The Boston Bombings: Some Thoughts and a Prayer

The tragic events of Monday, April 15, 2013 continue to remind us that we live in a world that has changed. Terrifying, public acts of evil, formerly something that we witnessed in other parts of the world, have come home to live in the United States. We are now embarking on a way of life that is beginning to have more in common with the modern state of Israel than it does with our own nation pre-2001.

These bombings in Boston have multiple layers of tragedy. There were people that were killed. Others lost limbs. Many others are being treated for a variety of injuries due to the blasts. Still others will be dealing with the emotional trauma and fear. And to add to the already deep sense of pain, the 26th and final mile of the marathon was dedicated to the 26 lives lost in Newtown, Connecticut at Sandy Hook Elementary – and this last mile is precisely where the bomb blasts occurred.

Our world – America’s world – has changed.

Our President responded to this event by stating that we would find the person or organization responsible for this and that they would feel “the full weight of justice.” While law enforcement bravely secured the safety of Boston's citizens through the killing of one perpetrator and the capture of the other, there is still much work to be done to understand why these events occurred. Our prayers are with the President and those who will be working toward that end, because the government has a responsibility to pursue this very thing. When citizens (or non-citizens) wrong other people and/or our country, we are reminded that duly ordained governments do not bear the sword in vain (Romans 13:4).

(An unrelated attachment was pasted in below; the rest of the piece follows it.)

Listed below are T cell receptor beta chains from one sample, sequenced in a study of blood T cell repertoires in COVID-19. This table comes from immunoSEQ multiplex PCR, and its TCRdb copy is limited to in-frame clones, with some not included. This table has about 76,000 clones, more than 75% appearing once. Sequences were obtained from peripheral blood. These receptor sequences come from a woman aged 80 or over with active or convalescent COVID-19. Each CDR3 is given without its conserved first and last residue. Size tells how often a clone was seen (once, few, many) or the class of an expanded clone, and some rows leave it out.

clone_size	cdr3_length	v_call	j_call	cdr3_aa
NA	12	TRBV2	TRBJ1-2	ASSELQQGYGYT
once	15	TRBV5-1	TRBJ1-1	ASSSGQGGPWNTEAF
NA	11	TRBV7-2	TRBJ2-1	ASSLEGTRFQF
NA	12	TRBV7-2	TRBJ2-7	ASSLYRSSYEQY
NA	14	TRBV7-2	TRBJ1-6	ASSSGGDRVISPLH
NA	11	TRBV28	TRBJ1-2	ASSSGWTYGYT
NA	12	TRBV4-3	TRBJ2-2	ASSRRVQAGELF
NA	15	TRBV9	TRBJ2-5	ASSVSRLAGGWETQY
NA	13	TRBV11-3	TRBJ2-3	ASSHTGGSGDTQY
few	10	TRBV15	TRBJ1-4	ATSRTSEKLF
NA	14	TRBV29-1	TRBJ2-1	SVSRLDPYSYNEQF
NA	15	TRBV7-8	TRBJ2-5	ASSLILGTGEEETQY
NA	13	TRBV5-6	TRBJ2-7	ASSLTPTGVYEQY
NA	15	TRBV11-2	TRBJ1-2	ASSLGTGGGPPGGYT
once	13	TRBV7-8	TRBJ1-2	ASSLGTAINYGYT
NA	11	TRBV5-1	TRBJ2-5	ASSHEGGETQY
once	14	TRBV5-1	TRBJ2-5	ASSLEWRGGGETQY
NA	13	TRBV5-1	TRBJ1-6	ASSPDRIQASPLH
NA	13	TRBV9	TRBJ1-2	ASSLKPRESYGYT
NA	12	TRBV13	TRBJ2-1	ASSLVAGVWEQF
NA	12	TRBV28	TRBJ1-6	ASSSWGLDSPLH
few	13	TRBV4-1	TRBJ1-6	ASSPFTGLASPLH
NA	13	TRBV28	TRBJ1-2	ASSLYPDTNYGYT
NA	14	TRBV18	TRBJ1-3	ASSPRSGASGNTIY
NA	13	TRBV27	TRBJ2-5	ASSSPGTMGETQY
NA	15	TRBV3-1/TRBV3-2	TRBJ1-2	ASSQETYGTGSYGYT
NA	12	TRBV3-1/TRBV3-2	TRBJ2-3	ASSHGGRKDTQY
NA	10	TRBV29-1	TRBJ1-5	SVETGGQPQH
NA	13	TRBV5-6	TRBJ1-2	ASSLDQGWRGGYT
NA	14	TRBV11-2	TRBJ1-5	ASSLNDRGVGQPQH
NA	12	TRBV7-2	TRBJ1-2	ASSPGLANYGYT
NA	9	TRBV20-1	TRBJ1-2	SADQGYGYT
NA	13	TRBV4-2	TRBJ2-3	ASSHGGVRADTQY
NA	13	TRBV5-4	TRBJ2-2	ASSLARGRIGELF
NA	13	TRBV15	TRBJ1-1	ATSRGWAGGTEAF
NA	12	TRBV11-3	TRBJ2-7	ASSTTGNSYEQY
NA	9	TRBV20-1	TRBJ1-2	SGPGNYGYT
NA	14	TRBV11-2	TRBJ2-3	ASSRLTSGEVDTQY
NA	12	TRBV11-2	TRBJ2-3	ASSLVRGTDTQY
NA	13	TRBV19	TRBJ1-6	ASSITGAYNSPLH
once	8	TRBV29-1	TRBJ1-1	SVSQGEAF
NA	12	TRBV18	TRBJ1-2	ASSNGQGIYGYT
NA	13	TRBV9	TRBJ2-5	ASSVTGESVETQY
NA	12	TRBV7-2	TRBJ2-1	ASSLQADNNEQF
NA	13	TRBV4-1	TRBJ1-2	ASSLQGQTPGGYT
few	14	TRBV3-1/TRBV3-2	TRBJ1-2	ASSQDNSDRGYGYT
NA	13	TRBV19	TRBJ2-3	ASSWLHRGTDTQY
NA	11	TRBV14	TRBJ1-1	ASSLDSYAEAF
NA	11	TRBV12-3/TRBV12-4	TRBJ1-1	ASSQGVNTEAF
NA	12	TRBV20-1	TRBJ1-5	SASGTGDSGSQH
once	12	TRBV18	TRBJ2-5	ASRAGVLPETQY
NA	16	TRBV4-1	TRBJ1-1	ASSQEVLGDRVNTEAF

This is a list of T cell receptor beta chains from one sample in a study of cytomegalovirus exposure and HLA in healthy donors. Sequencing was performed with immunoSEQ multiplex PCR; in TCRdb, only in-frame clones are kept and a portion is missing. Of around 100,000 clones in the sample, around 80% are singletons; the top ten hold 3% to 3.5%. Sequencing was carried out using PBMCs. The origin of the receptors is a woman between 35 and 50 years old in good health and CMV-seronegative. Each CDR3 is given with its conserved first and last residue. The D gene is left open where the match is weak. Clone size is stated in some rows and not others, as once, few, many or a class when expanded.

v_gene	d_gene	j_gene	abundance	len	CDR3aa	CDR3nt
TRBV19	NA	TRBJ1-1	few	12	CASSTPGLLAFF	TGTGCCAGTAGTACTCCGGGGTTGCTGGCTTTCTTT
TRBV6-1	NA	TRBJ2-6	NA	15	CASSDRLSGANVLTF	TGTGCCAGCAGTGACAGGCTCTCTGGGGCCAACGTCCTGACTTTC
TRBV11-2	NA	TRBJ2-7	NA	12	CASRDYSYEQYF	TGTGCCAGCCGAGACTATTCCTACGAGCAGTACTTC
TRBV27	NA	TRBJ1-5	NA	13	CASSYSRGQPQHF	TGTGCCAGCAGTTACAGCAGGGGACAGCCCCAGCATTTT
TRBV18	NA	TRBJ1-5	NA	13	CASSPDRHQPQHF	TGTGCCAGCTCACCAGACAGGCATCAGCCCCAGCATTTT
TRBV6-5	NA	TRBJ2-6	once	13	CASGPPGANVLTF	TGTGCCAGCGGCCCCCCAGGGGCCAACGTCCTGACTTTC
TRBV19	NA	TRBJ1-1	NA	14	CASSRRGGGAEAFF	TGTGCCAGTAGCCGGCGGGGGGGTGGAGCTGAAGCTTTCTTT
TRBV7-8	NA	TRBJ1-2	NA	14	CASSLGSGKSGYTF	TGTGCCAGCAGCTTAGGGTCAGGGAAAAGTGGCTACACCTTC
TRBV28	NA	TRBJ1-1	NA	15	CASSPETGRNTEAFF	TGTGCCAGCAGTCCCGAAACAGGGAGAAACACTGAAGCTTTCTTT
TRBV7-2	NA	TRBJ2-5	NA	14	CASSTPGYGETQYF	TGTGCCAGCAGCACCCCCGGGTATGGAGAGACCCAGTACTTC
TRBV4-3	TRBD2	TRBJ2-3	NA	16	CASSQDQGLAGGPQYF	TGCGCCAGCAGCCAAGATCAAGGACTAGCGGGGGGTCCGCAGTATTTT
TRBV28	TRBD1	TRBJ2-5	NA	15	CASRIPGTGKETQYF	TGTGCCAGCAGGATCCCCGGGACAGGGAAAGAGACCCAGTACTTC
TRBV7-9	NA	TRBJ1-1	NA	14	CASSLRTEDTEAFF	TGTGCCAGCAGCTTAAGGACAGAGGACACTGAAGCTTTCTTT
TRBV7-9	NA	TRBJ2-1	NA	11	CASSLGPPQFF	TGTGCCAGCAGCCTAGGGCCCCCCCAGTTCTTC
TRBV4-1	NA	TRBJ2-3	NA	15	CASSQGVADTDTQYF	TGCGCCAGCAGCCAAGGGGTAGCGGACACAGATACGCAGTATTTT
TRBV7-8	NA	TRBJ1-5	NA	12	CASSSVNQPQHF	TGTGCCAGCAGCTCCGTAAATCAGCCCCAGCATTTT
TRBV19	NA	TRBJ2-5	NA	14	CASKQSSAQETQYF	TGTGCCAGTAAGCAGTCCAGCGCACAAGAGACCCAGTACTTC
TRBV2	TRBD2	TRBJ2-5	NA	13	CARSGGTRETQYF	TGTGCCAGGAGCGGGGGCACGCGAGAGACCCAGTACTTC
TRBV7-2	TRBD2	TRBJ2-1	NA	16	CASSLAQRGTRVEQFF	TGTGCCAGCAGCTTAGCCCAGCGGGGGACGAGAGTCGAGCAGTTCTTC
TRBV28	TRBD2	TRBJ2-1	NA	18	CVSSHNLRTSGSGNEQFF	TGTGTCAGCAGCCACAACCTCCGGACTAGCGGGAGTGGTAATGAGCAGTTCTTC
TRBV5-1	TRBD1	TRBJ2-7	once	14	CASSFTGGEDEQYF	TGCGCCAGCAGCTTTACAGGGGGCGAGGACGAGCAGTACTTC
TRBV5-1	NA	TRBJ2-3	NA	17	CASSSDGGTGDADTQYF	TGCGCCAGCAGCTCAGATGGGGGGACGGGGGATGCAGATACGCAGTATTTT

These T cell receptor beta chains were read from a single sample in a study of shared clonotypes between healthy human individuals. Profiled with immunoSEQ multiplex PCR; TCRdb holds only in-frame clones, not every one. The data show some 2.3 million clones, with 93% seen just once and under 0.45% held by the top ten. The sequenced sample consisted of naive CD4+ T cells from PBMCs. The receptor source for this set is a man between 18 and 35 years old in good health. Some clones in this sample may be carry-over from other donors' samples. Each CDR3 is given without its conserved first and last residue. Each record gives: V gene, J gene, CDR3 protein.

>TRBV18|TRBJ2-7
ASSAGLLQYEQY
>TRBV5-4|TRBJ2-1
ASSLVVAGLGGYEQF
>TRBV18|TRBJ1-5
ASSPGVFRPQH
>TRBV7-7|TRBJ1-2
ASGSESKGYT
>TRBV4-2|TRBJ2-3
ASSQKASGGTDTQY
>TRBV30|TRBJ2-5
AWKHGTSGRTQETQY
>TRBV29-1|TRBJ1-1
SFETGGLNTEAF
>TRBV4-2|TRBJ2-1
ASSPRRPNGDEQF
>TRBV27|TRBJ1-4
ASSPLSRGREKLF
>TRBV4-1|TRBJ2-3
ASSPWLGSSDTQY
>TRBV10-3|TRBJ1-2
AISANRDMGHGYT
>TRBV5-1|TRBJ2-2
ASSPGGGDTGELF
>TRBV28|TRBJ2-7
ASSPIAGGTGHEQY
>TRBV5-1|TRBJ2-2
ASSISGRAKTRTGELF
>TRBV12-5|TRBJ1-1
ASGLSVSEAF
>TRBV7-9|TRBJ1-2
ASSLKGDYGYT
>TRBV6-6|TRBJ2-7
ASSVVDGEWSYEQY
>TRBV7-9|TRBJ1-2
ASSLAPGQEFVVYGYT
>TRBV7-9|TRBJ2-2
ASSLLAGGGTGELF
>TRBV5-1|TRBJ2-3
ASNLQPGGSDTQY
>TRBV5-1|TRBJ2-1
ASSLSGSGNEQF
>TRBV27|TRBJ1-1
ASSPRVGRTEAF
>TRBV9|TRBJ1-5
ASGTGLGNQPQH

But I would like to turn our attention – your attention – to a different responsibility. The government has its own responsibilities and we should pray for, and advocate for, their proper diligence to fulfill their responsibilities in bringing good to people and protecting citizens from harm. But what about our personal response to evil? How should we as individuals respond to evil? What should we do?

Some have rashly responded “I’m sick of this – I’m thinking about moving to another country.” Others have said, “I’m moving out into a rural area away from all these crazy people.” But here’s the problem: Evil lives in other countries, and evil lives in rural areas. Evil lives in cities and country sides, is no respecter of language or culture or wealth, and doesn’t relent anywhere for long. You can’t run from evil – it’s everywhere. And it is everywhere because the spirit of the world we live in is one that is at war with God. We live in a war zone called Earth, where the forces of evil – real evil – wage war against the forces of good – real good.

Herein lies our answer: Overcome evil with good.

So, what do we do? Well, for those of us who believe that the Scripture is a true revelation of God and His heart for us, then we do have some instruction. Here is one example, in Romans 12:17-21:

17 Do not repay anyone evil for evil. Be careful to do what is right in the eyes of everyone. 18 If it is possible, as far as it depends on you, live at peace with everyone. 19 Do not take revenge, my dear friends, but leave room for God’s wrath, for it is written: “It is mine to avenge; I will repay,” says the Lord. 20 On the contrary:

“If your enemy is hungry, feed him;
if he is thirsty, give him something to drink.
In doing this, you will heap burning coals on his head.”

21 Do not be overcome by evil, but overcome evil with good.

Herein lies our answer: Overcome evil with good.

Contrary to running from evil, the Scripture actually assumes evil’s existence and teaches us to be a people that actively overcomes it. How do we do that? In context, this passage gives numerous examples of what we are to do personally: